Vicki has been using online games not only for social contact, but as a way to exercise her brain/mind to help slow down the effects of FTD. A couple of weeks ago she introduced me to a fast little iPad/iPhone word game called Ruzzle. It’s simple: just find as many words as you can in 2 minutes by connecting letters shown on the screen.
Of the many rounds we’ve played, until 30 seconds ago I had never won a game. Vicki is sharp, very sharp. That’s great to see! (Though I admit that being repeatedly trounced is a bit humbling.)
During my last visit with Vicki, we set up an Apple TV for a mutual friend – and Vicki was a whiz at adjusting settings, entering accounts, and demonstrating how it all worked. These were the kinds of things she’d done so often while she was still working. But some days – and weeks – it’s hard for Vicki to do even everyday routine tasks.
And so we celebrate the good moments and days, and we share the frustration and sadness of bad times as her FTD affects Vicki’s life – and has an impact on her family and friends as well. One thing’s for certain though: I am blessed to be able to share Vicki’s journey at least in a small way.
Thank you, Papa.
This past weekend, Winter storms kept me from visiting Vicki; it’s been too long since my last visit. In a separate blog I’ve started, last month I wrote about something we experienced during my last visit that shows how quickly and unexpectedly things can change. Here, slightly adapted, is what I wrote:
I thought I’d be sound asleep a few hours ago, resting up to drive home from Michigan to Steubenville in a Winter storm I’ve been expecting for a few days. The trip usually takes me about 7-8 hours on dry roads. I expect it will take me longer today. After a day of rain here, light snow has started falling in the wee hours of the morning. This snow storm is expected.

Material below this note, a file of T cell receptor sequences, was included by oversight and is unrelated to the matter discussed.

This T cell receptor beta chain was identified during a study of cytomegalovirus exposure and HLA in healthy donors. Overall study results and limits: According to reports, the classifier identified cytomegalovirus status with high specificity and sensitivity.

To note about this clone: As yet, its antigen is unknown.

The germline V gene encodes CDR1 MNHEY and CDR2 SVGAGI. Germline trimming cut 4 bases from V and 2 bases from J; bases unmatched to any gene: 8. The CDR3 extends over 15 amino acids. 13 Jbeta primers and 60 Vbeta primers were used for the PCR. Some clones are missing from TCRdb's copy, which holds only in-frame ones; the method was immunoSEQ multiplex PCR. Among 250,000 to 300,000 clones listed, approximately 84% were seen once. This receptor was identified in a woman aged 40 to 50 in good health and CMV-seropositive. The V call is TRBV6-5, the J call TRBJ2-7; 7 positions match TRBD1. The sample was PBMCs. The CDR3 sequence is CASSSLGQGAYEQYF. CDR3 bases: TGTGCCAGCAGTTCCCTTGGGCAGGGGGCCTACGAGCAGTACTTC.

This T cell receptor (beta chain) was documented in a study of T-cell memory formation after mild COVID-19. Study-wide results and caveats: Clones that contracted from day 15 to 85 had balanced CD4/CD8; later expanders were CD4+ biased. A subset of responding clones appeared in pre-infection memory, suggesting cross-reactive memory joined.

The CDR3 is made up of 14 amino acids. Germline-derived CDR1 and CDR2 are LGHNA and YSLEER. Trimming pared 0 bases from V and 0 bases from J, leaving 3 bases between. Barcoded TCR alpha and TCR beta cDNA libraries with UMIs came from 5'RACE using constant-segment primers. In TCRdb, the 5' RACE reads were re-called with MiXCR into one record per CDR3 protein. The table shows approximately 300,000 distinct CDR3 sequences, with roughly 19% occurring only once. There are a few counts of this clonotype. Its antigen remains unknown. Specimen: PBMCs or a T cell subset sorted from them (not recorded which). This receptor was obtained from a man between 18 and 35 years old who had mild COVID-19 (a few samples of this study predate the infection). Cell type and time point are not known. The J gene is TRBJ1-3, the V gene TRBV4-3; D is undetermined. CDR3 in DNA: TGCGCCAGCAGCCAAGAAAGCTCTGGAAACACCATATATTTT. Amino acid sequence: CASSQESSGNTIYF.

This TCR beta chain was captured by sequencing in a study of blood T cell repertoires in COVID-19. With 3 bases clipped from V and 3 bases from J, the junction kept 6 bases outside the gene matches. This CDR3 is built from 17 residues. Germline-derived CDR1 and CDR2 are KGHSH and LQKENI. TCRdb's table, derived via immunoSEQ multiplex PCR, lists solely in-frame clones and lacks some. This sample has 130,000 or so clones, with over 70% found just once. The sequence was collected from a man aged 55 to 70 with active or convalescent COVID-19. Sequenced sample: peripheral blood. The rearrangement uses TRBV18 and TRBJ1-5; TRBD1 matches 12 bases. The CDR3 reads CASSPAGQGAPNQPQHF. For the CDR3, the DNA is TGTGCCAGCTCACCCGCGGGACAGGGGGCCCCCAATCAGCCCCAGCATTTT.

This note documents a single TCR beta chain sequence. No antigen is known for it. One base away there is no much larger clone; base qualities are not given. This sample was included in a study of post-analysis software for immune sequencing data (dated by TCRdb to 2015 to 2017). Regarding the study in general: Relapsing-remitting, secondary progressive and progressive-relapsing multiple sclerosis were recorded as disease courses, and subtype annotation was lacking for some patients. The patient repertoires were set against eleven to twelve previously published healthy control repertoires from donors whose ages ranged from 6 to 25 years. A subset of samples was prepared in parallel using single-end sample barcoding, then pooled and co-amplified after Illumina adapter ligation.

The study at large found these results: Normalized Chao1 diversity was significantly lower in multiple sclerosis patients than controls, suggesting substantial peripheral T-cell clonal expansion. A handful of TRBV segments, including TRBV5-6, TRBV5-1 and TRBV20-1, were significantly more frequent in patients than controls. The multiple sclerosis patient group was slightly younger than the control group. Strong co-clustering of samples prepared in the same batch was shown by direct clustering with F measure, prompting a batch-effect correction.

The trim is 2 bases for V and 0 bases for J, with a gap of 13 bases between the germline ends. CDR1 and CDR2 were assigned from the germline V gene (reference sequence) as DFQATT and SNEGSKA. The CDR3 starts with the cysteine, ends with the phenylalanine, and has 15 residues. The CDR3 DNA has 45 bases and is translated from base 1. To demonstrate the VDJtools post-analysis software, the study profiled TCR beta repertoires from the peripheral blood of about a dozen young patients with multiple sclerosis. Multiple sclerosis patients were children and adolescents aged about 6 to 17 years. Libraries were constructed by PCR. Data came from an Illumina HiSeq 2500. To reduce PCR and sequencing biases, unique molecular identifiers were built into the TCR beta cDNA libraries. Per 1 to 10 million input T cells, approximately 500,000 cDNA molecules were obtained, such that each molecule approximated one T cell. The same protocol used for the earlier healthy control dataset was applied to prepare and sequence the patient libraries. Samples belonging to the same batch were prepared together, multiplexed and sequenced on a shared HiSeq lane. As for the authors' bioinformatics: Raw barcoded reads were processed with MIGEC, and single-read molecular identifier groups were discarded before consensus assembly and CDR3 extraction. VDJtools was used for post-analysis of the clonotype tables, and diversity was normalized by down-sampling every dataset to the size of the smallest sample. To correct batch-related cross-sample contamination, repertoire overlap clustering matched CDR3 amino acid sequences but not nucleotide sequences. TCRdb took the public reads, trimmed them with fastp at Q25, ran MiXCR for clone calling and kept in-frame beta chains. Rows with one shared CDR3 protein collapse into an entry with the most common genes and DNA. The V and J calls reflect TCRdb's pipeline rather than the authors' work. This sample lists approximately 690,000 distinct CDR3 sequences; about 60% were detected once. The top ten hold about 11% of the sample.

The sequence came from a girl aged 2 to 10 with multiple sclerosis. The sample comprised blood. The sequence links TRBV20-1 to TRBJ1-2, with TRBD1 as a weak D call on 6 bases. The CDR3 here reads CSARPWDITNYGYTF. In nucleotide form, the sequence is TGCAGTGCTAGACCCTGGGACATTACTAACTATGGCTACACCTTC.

A few hours ago, though, I was in the midst of a sudden unexpected storm of another kind – one that occurred when Vicki’s health took an unexpected turn for the worse after dinner and we spent some tense time praying and hoping that the medicine would get us through this episode. In time, things calmed down and Vicki was able to get to bed and to sleep. I’m still unwinding from the evening’s events – events that bought a personal storm to us, a very sudden and unexpected storm.
Whether anticipated or not, there are and will be storms of different kinds in our lives. How we respond may be unique to a specific situation. Prayer brought some peace and hope in the midst of tonight’s storm, and I hope my drive in the snow storm will also be peaceful regardless of the weather.
Tonight, praying reminded me we’re not alone and don’t have to tough out the storms on our own. Prayers may not make the immediate problems go away, but they invite God to help share the burden.
Update: I made it safely to my Ohio home. For the most part, the roads weren’t too bad. Traffic was slow in Northeast Ohio though. Vicki is feeling better but tired after Thursday night’s health episode.
We’ve made it through these storms by the grace of God.
Thank you, Papa.
Our dear friend Susan Grant, also a person with FTD, has written an eBook with information about living with FTD and practical steps that persons who suspect they might have dementia, or have been diagnosed with the disease, should take to help manage their quality of life. The eBook is free and available on Susan’s SlideShare site. Vicki and I hope you’ll read Susan’s eBook and share the link with family members and others who might benefit from it.